Powerful gravitational waves reached the Earth far away from the depths of space. It’s the heaviest black hole merger ever.
Gravitational waves coming from a black hole far away in the depths of space reached three telescopes on Earth. Scientists detected these waves from GW190521 on May 21, 2019, using the twin LIGO detectors located in Livingston, Louisiana, and Hanford, Washington, and the Virgo detector located near Pisa, Italy.
The signal coming from the event lasted just one-tenth of 1 second.
The researchers announced the discovery in two papers published on September 2, 2020, in the journals Physical Review Letters and Astrophysical Journal Letters.
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About 10 billion years ago, two highly spinning mammoth black holes — weighing in at 85 and 66 times the mass of the Sun — merged together, converting about 8 solar masses into pure energy in the form of gravitational radiation.
Scientists consider the larger of the two black holes to be impossible. Astronomers predict that stars that could give birth to black holes with masses between 65 – 130 times greater than the Sun undergo a process called pair-instability. That’s when a star blows apart and leaves nothing behind.
“The mass of the larger black hole in the pair puts it into the range where it’s unexpected from regular astrophysics processes,” said Peter Shawhan, a professor of physics at UMD, an LSC principal investigator and the LSC observational science coordinator. “It seems too massive to have been formed from a collapsed star, which is where black holes generally come from.”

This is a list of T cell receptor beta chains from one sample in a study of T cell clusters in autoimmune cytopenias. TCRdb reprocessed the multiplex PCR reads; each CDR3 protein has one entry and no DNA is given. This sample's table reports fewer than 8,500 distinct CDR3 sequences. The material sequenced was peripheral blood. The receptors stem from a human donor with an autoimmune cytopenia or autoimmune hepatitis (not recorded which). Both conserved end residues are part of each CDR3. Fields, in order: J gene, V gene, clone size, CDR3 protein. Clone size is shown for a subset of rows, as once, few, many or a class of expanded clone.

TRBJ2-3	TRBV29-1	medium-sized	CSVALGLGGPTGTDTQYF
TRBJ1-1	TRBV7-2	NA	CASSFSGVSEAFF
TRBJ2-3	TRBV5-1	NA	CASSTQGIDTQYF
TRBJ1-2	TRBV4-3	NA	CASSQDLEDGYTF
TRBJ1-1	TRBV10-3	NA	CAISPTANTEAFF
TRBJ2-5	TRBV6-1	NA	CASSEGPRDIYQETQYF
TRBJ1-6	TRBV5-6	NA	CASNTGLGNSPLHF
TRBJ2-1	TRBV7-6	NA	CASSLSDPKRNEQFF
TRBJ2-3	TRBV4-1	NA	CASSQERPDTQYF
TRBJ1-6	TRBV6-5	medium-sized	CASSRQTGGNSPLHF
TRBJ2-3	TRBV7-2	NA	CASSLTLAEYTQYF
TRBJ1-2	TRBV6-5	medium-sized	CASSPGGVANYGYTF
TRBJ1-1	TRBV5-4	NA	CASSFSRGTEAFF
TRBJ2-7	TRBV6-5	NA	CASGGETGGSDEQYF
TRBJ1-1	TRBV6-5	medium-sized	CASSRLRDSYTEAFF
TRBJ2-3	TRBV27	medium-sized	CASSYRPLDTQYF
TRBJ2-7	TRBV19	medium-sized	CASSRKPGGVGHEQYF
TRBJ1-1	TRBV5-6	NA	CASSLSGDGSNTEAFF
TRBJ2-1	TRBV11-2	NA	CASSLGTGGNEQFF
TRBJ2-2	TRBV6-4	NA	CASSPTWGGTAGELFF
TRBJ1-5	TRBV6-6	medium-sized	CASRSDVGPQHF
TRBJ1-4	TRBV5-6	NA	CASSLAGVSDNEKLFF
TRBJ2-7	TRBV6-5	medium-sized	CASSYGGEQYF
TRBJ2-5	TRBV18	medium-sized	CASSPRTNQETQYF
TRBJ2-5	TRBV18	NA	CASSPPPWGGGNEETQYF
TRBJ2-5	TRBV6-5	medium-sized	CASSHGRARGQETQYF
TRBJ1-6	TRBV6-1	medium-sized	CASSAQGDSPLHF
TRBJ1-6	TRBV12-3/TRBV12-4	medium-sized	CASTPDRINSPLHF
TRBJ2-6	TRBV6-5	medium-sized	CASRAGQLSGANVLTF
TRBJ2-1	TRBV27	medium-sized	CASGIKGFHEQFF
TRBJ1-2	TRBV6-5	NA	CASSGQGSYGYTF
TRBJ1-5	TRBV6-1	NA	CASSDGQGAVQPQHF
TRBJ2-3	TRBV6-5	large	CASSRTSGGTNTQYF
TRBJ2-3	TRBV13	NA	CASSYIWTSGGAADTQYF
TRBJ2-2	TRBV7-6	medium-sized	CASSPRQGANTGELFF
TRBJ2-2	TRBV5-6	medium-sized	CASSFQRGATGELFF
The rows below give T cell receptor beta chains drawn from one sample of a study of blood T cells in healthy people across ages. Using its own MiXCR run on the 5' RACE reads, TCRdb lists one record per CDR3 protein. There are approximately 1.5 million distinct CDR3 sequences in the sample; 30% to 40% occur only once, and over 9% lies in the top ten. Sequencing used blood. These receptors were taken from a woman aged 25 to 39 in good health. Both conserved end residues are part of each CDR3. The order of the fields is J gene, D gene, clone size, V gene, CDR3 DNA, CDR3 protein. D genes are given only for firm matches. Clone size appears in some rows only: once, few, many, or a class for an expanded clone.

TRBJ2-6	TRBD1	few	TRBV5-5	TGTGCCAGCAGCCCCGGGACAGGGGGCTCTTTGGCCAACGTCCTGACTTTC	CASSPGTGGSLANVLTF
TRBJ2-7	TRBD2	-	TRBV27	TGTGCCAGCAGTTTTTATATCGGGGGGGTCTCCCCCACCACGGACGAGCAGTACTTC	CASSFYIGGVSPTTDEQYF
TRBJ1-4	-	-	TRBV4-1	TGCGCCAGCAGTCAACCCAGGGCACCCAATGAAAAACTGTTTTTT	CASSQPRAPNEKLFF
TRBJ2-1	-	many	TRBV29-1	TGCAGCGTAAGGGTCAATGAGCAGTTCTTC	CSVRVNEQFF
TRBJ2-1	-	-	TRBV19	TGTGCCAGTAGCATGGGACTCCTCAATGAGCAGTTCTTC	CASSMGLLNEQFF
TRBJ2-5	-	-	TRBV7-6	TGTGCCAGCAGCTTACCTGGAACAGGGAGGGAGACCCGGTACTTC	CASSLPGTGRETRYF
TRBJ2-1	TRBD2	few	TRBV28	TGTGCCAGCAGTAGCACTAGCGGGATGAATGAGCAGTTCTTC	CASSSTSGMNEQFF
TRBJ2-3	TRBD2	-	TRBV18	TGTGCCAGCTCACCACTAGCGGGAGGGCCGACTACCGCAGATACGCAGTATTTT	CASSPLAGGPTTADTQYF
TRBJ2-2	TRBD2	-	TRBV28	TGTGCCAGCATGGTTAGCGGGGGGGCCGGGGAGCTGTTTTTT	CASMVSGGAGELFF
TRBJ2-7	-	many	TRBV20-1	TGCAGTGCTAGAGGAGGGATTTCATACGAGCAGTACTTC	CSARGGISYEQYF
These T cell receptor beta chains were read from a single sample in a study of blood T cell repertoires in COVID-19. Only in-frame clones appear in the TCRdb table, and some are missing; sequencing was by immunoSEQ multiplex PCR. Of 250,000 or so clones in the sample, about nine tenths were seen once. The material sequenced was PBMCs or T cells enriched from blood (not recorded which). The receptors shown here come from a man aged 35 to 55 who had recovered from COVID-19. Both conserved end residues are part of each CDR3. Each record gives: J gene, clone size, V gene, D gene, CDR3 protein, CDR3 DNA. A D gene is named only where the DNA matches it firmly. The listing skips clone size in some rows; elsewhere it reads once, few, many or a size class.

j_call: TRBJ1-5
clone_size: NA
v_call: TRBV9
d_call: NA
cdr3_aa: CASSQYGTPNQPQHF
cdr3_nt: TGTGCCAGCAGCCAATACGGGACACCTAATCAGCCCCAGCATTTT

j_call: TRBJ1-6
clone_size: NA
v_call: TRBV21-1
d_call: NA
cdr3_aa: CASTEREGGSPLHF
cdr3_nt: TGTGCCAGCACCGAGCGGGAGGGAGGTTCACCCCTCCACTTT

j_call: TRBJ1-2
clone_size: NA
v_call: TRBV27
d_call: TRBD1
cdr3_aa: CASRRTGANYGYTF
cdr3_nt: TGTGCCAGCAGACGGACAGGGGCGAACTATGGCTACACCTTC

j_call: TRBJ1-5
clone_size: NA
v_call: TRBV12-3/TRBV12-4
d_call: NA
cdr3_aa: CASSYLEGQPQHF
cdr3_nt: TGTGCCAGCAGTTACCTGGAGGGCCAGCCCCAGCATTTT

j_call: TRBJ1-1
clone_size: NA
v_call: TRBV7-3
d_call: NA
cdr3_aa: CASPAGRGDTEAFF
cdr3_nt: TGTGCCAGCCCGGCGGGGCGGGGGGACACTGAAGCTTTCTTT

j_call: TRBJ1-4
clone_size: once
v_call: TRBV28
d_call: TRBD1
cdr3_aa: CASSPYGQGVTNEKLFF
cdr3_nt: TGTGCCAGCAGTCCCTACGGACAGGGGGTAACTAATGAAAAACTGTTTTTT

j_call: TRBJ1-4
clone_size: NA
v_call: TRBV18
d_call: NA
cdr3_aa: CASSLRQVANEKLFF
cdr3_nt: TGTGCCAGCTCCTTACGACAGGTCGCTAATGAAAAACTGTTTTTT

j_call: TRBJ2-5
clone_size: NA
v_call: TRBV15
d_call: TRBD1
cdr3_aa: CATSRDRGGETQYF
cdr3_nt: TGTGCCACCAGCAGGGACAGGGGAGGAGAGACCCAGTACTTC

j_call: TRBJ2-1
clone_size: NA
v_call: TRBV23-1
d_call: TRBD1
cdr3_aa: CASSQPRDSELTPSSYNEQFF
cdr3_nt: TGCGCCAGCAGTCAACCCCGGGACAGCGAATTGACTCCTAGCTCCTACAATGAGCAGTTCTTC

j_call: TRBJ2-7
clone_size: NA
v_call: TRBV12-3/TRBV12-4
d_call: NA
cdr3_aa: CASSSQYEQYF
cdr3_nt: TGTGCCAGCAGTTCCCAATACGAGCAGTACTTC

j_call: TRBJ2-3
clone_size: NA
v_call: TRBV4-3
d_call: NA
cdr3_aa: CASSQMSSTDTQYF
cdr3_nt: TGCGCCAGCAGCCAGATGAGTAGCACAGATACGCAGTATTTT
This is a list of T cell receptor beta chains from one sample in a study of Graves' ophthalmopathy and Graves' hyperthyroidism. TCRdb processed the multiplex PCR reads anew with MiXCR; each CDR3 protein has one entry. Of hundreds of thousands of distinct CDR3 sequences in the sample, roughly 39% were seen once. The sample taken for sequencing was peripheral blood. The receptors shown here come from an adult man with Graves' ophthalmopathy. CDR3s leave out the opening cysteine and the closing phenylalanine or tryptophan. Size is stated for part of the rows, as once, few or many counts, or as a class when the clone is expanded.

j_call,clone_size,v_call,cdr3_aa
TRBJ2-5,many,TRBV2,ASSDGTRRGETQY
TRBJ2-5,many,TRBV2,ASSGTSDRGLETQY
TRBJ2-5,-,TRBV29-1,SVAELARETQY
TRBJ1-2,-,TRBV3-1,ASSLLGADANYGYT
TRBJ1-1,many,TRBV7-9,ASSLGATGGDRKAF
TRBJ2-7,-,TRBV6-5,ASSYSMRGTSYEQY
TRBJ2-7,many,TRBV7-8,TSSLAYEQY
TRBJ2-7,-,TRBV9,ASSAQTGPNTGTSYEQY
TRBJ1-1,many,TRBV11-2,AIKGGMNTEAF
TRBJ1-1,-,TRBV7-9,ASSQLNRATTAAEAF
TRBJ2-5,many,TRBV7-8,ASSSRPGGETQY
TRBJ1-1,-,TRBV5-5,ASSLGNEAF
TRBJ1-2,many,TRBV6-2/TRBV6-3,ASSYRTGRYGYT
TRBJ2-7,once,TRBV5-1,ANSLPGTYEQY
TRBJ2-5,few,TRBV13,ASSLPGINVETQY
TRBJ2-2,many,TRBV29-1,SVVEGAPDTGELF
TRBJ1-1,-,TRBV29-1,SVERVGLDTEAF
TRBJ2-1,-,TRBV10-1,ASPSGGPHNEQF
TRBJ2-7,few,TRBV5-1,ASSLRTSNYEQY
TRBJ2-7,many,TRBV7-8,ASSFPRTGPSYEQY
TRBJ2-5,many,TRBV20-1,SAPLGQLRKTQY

One suggestion is that a previous black hole merger may have created the larger object rather than a collapsing star.
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The new heavy black hole merger happened when the universe was only about seven billion years old. That’s roughly half its present age. Although the signal was short—just four up-and-down wave cycles—the team could still analyze it. Thus, parsing out its amplitude, its shape, and how its frequency changed over time.
“It was very difficult to interpret,” says team member Alessandra Buonanno, director of the Max Planck Institute for Gravitational Physics (Albert Einstein Institute). “We spent a lot of time persuading ourselves to trust what we’d found.”
The merger formed an even larger black hole weighing a whopping 142 times the mass of the Sun. That’s by far the largest black hole ever observed through gravitational-wave observations.
When a black hole is 100 to 100,000 times more massive than the Sun it’s called an intermediate-mass black hole (IMBH). They are heavier than stellar-mass black holes but lighter than supermassive black holes which lie at the centers of galaxies.
The event confirms that the merger of two small black holes can produce an intermediate black hole.
The bottom line is that we’ve just witnessed the heaviest black hole merger ever directly seen, and that led to the first definitive detection of an intermediate-mass black hole.